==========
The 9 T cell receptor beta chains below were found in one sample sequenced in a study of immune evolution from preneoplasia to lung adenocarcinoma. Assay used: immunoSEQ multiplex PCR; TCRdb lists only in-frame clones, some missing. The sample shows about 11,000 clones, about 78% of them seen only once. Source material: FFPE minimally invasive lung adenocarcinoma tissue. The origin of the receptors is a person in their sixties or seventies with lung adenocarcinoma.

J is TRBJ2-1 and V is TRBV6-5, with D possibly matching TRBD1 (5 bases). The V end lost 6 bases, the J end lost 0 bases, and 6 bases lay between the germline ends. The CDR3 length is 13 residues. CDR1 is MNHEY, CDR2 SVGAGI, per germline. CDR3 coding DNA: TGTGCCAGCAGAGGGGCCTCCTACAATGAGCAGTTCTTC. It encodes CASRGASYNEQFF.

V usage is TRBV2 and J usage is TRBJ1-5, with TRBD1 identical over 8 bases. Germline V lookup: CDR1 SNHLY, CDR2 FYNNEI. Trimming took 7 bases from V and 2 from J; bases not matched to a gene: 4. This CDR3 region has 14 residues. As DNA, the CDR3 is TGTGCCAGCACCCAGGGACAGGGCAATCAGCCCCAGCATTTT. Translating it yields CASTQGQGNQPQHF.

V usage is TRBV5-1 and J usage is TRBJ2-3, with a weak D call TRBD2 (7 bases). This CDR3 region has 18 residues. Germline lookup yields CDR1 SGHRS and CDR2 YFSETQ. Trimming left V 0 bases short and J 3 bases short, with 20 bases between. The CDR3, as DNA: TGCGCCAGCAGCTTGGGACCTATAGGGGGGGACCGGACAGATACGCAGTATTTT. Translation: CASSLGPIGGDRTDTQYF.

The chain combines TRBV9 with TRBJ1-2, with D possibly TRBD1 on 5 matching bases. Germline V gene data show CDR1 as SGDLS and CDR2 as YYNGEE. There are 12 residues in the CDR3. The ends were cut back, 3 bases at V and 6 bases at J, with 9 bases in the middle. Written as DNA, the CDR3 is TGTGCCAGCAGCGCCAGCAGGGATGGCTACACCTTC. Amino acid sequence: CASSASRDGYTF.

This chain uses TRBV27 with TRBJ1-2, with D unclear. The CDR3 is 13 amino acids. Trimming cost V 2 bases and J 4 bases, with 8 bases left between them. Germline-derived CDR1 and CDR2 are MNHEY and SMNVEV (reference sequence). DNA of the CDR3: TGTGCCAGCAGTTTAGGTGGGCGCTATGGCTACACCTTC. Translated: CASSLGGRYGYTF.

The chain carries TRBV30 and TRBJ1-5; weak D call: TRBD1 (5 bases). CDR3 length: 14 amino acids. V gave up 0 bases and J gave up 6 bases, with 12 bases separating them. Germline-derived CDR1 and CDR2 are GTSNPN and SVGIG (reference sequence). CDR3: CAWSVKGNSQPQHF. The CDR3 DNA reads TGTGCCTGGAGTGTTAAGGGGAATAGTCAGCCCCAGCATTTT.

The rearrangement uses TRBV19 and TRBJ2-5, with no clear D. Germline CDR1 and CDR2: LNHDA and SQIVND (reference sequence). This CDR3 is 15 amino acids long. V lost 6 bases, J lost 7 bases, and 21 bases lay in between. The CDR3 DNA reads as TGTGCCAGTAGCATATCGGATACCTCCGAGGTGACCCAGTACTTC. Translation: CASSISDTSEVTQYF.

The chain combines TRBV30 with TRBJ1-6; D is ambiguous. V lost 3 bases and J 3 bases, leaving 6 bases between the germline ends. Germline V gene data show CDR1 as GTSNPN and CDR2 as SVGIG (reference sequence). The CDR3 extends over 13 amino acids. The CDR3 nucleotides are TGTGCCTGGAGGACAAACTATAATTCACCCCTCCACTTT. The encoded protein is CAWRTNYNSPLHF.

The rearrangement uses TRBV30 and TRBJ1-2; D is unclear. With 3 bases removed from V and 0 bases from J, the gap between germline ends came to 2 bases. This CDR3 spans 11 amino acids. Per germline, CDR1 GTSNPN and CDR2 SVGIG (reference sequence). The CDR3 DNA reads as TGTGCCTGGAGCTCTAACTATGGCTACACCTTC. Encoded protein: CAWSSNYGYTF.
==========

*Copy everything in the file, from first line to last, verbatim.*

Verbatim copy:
The 9 T cell receptor beta chains below were found in one sample sequenced in a study of immune evolution from preneoplasia to lung adenocarcinoma. Assay used: immunoSEQ multiplex PCR; TCRdb lists only in-frame clones, some missing. The sample shows about 11,000 clones, about 78% of them seen only once. Source material: FFPE minimally invasive lung adenocarcinoma tissue. The origin of the receptors is a person in their sixties or seventies with lung adenocarcinoma.

J is TRBJ2-1 and V is TRBV6-5, with D possibly matching TRBD1 (5 bases). The V end lost 6 bases, the J end lost 0 bases, and 6 bases lay between the germline ends. The CDR3 length is 13 residues. CDR1 is MNHEY, CDR2 SVGAGI, per germline. CDR3 coding DNA: TGTGCCAGCAGAGGGGCCTCCTACAATGAGCAGTTCTTC. It encodes CASRGASYNEQFF.

V usage is TRBV2 and J usage is TRBJ1-5, with TRBD1 identical over 8 bases. Germline V lookup: CDR1 SNHLY, CDR2 FYNNEI. Trimming took 7 bases from V and 2 from J; bases not matched to a gene: 4. This CDR3 region has 14 residues. As DNA, the CDR3 is TGTGCCAGCACCCAGGGACAGGGCAATCAGCCCCAGCATTTT. Translating it yields CASTQGQGNQPQHF.

V usage is TRBV5-1 and J usage is TRBJ2-3, with a weak D call TRBD2 (7 bases). This CDR3 region has 18 residues. Germline lookup yields CDR1 SGHRS and CDR2 YFSETQ. Trimming left V 0 bases short and J 3 bases short, with 20 bases between. The CDR3, as DNA: TGCGCCAGCAGCTTGGGACCTATAGGGGGGGACCGGACAGATACGCAGTATTTT. Translation: CASSLGPIGGDRTDTQYF.

The chain combines TRBV9 with TRBJ1-2, with D possibly TRBD1 on 5 matching bases. Germline V gene data show CDR1 as SGDLS and CDR2 as YYNGEE. There are 12 residues in the CDR3. The ends were cut back, 3 bases at V and 6 bases at J, with 9 bases in the middle. Written as DNA, the CDR3 is TGTGCCAGCAGCGCCAGCAGGGATGGCTACACCTTC. Amino acid sequence: CASSASRDGYTF.

This chain uses TRBV27 with TRBJ1-2, with D unclear. The CDR3 is 13 amino acids. Trimming cost V 2 bases and J 4 bases, with 8 bases left between them. Germline-derived CDR1 and CDR2 are MNHEY and SMNVEV (reference sequence). DNA of the CDR3: TGTGCCAGCAGTTTAGGTGGGCGCTATGGCTACACCTTC. Translated: CASSLGGRYGYTF.

The chain carries TRBV30 and TRBJ1-5; weak D call: TRBD1 (5 bases). CDR3 length: 14 amino acids. V gave up 0 bases and J gave up 6 bases, with 12 bases separating them. Germline-derived CDR1 and CDR2 are GTSNPN and SVGIG (reference sequence). CDR3: CAWSVKGNSQPQHF. The CDR3 DNA reads TGTGCCTGGAGTGTTAAGGGGAATAGTCAGCCCCAGCATTTT.

The rearrangement uses TRBV19 and TRBJ2-5, with no clear D. Germline CDR1 and CDR2: LNHDA and SQIVND (reference sequence). This CDR3 is 15 amino acids long. V lost 6 bases, J lost 7 bases, and 21 bases lay in between. The CDR3 DNA reads as TGTGCCAGTAGCATATCGGATACCTCCGAGGTGACCCAGTACTTC. Translation: CASSISDTSEVTQYF.

The chain combines TRBV30 with TRBJ1-6; D is ambiguous. V lost 3 bases and J 3 bases, leaving 6 bases between the germline ends. Germline V gene data show CDR1 as GTSNPN and CDR2 as SVGIG (reference sequence). The CDR3 extends over 13 amino acids. The CDR3 nucleotides are TGTGCCTGGAGGACAAACTATAATTCACCCCTCCACTTT. The encoded protein is CAWRTNYNSPLHF.

The rearrangement uses TRBV30 and TRBJ1-2; D is unclear. With 3 bases removed from V and 0 bases from J, the gap between germline ends came to 2 bases. This CDR3 spans 11 amino acids. Per germline, CDR1 GTSNPN and CDR2 SVGIG (reference sequence). The CDR3 DNA reads as TGTGCCTGGAGCTCTAACTATGGCTACACCTTC. Encoded protein: CAWSSNYGYTF.